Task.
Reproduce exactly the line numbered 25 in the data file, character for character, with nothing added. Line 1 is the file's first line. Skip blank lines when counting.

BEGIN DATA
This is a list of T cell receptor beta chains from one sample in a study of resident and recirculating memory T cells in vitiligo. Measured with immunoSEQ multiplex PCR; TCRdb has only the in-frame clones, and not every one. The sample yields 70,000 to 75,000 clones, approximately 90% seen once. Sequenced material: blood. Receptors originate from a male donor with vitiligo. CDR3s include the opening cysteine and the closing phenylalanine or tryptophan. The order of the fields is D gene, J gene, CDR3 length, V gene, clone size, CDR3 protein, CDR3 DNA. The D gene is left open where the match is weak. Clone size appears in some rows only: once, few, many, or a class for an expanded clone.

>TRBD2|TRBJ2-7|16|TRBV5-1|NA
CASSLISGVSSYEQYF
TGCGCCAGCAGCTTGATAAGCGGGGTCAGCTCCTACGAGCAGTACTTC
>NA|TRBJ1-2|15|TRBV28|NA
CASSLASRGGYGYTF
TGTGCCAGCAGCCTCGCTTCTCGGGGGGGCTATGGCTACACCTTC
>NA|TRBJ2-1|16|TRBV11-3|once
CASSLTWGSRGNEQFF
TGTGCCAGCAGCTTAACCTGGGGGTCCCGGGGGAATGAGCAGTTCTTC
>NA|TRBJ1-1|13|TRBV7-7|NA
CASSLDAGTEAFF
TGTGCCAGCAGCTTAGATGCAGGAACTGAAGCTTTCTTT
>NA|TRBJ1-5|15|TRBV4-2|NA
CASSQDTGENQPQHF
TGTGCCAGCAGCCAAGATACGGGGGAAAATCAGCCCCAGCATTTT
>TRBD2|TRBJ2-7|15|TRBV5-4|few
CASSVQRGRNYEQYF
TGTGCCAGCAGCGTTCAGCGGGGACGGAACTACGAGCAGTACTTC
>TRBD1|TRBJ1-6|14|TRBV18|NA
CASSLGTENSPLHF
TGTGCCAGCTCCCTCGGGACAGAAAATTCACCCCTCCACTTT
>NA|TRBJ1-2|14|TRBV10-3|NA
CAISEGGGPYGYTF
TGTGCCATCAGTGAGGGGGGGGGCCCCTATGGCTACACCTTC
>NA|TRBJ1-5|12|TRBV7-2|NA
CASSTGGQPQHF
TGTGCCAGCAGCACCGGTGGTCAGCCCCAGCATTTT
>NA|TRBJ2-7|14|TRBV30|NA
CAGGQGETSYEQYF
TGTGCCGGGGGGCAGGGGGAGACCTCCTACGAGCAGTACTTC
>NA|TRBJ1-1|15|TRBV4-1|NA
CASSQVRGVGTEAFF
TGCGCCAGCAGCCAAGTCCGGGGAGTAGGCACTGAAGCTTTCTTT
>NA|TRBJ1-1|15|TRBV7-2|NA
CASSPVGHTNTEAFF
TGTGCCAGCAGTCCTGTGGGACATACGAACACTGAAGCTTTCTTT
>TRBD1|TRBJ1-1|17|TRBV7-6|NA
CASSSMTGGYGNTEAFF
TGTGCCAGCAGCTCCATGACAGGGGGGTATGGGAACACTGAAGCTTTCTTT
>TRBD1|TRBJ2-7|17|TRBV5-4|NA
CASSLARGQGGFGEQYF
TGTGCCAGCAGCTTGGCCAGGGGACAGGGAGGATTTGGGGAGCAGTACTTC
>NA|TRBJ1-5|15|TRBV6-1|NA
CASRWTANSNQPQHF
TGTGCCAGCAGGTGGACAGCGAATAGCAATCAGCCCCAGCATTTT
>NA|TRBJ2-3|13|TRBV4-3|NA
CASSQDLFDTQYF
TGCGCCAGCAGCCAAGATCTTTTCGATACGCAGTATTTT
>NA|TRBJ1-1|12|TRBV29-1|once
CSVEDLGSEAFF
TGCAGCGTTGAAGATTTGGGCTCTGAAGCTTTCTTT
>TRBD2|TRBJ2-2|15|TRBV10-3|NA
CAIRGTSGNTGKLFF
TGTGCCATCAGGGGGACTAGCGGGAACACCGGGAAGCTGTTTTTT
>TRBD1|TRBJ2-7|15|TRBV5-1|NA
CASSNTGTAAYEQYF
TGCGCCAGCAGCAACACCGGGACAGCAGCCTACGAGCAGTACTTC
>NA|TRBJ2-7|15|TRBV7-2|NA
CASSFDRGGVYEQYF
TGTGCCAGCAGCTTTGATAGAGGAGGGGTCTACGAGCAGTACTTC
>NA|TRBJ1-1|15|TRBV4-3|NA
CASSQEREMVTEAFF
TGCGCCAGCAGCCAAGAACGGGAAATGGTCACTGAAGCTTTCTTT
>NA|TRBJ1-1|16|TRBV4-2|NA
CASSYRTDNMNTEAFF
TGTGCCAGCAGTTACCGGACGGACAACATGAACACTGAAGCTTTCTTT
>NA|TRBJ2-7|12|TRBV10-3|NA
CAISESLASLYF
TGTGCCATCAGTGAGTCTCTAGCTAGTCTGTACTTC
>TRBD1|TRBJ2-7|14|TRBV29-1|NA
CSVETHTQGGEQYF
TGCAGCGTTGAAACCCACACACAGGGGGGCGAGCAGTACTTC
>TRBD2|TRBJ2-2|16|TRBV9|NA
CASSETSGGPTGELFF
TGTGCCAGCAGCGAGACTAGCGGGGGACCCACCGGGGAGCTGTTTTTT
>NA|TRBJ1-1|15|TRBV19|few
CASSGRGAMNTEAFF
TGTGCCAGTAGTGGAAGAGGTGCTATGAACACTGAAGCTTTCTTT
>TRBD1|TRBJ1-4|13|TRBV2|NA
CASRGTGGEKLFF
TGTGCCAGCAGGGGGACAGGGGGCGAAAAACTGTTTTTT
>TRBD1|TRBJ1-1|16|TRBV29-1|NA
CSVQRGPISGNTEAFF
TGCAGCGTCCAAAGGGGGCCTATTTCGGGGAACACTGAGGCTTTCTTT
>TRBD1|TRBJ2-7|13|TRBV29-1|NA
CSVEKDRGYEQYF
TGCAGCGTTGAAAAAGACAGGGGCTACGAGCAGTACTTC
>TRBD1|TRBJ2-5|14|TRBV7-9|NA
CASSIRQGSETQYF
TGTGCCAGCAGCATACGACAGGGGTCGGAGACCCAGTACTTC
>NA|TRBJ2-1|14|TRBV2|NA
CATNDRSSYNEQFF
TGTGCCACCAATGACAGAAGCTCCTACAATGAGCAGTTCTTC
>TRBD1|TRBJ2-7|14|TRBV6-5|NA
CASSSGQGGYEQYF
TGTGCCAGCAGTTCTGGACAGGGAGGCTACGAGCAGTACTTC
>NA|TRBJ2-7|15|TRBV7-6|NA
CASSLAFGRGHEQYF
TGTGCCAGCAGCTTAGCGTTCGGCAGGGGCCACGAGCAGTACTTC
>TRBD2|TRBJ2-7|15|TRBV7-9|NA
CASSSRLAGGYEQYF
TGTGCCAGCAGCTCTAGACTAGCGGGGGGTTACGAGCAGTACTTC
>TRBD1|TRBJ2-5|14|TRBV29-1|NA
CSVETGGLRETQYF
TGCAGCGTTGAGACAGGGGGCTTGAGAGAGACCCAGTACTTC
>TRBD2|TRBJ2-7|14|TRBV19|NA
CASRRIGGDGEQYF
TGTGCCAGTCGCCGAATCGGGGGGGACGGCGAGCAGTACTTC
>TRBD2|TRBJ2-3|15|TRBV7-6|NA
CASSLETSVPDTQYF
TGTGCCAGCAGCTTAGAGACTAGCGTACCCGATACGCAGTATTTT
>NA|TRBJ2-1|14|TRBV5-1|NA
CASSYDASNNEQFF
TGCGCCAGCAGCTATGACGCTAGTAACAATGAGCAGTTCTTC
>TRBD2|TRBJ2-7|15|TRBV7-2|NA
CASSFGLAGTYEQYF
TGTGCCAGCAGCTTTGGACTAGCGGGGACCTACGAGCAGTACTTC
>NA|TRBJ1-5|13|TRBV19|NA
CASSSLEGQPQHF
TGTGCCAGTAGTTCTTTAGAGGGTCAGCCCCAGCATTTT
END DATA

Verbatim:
TGTGCCATCAGTGAGGGGGGGGGCCCCTATGGCTACACCTTC